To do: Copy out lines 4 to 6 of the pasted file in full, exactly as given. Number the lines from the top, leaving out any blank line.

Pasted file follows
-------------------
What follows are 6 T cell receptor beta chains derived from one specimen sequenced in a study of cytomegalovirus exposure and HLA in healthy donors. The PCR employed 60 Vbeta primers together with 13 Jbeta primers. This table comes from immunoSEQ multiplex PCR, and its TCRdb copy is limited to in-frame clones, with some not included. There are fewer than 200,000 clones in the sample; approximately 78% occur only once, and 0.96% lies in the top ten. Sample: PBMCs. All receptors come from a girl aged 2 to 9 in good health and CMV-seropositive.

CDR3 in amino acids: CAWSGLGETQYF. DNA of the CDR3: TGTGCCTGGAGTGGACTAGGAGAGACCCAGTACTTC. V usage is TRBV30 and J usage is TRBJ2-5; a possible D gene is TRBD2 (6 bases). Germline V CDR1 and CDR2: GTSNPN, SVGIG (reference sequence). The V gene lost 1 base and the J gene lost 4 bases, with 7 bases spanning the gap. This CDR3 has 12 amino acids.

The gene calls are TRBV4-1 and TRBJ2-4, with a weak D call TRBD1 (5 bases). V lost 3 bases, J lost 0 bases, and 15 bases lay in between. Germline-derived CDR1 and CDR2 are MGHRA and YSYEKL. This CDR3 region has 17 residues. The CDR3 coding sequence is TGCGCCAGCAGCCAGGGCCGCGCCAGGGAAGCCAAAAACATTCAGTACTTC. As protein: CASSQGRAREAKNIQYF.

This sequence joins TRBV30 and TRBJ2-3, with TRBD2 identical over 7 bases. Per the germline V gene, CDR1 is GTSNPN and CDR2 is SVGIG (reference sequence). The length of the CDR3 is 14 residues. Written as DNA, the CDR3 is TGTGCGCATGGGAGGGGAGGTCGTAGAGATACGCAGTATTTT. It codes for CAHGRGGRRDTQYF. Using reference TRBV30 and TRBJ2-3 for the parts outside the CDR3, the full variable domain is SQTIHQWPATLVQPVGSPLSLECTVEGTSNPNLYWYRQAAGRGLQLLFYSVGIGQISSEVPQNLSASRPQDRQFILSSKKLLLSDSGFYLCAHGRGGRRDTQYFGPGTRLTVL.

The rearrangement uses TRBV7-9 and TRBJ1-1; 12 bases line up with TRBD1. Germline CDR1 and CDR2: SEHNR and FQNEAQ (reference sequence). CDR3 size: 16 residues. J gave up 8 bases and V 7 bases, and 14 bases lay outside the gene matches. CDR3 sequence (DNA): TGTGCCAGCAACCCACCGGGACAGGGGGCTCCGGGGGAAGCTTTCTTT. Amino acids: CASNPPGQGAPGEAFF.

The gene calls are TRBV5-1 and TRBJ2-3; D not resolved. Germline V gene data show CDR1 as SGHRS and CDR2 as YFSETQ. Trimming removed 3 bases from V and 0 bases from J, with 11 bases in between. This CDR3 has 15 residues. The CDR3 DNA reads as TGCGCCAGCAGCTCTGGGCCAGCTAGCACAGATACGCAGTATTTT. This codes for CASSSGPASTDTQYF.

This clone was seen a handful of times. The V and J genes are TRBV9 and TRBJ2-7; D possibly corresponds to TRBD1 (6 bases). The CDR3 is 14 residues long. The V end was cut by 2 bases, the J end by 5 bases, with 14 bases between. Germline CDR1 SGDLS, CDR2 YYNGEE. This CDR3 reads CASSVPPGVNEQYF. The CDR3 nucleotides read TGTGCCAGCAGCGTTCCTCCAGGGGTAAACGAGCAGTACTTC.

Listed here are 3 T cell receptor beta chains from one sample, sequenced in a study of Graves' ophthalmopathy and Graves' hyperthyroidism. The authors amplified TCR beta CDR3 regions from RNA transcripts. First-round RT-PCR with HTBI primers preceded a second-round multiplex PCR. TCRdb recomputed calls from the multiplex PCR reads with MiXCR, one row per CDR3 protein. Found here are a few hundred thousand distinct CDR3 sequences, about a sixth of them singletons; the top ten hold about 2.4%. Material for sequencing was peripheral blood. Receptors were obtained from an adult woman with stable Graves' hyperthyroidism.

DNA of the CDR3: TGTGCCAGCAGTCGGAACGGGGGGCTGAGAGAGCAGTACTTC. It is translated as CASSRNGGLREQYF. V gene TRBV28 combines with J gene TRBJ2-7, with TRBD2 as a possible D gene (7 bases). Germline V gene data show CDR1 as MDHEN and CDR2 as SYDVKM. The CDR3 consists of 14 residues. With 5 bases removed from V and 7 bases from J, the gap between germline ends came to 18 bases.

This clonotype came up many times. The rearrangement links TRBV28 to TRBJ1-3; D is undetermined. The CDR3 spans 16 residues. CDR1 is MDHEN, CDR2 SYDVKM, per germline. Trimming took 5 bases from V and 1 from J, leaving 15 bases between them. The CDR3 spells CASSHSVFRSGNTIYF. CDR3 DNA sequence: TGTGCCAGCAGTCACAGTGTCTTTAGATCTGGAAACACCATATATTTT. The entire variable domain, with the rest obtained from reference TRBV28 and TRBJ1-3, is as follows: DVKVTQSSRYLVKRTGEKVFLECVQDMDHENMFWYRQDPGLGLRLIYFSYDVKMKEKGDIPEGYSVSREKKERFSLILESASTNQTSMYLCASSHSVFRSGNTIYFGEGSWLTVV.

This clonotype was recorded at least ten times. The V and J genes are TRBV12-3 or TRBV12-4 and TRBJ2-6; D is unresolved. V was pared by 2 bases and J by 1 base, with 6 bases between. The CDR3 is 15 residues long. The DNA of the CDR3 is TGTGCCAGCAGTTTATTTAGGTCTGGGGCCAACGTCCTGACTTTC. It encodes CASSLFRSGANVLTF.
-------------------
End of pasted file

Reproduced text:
This sequence joins TRBV30 and TRBJ2-3, with TRBD2 identical over 7 bases. Per the germline V gene, CDR1 is GTSNPN and CDR2 is SVGIG (reference sequence). The length of the CDR3 is 14 residues. Written as DNA, the CDR3 is TGTGCGCATGGGAGGGGAGGTCGTAGAGATACGCAGTATTTT. It codes for CAHGRGGRRDTQYF. Using reference TRBV30 and TRBJ2-3 for the parts outside the CDR3, the full variable domain is SQTIHQWPATLVQPVGSPLSLECTVEGTSNPNLYWYRQAAGRGLQLLFYSVGIGQISSEVPQNLSASRPQDRQFILSSKKLLLSDSGFYLCAHGRGGRRDTQYFGPGTRLTVL.

The rearrangement uses TRBV7-9 and TRBJ1-1; 12 bases line up with TRBD1. Germline CDR1 and CDR2: SEHNR and FQNEAQ (reference sequence). CDR3 size: 16 residues. J gave up 8 bases and V 7 bases, and 14 bases lay outside the gene matches. CDR3 sequence (DNA): TGTGCCAGCAACCCACCGGGACAGGGGGCTCCGGGGGAAGCTTTCTTT. Amino acids: CASNPPGQGAPGEAFF.

The gene calls are TRBV5-1 and TRBJ2-3; D not resolved. Germline V gene data show CDR1 as SGHRS and CDR2 as YFSETQ. Trimming removed 3 bases from V and 0 bases from J, with 11 bases in between. This CDR3 has 15 residues. The CDR3 DNA reads as TGCGCCAGCAGCTCTGGGCCAGCTAGCACAGATACGCAGTATTTT. This codes for CASSSGPASTDTQYF.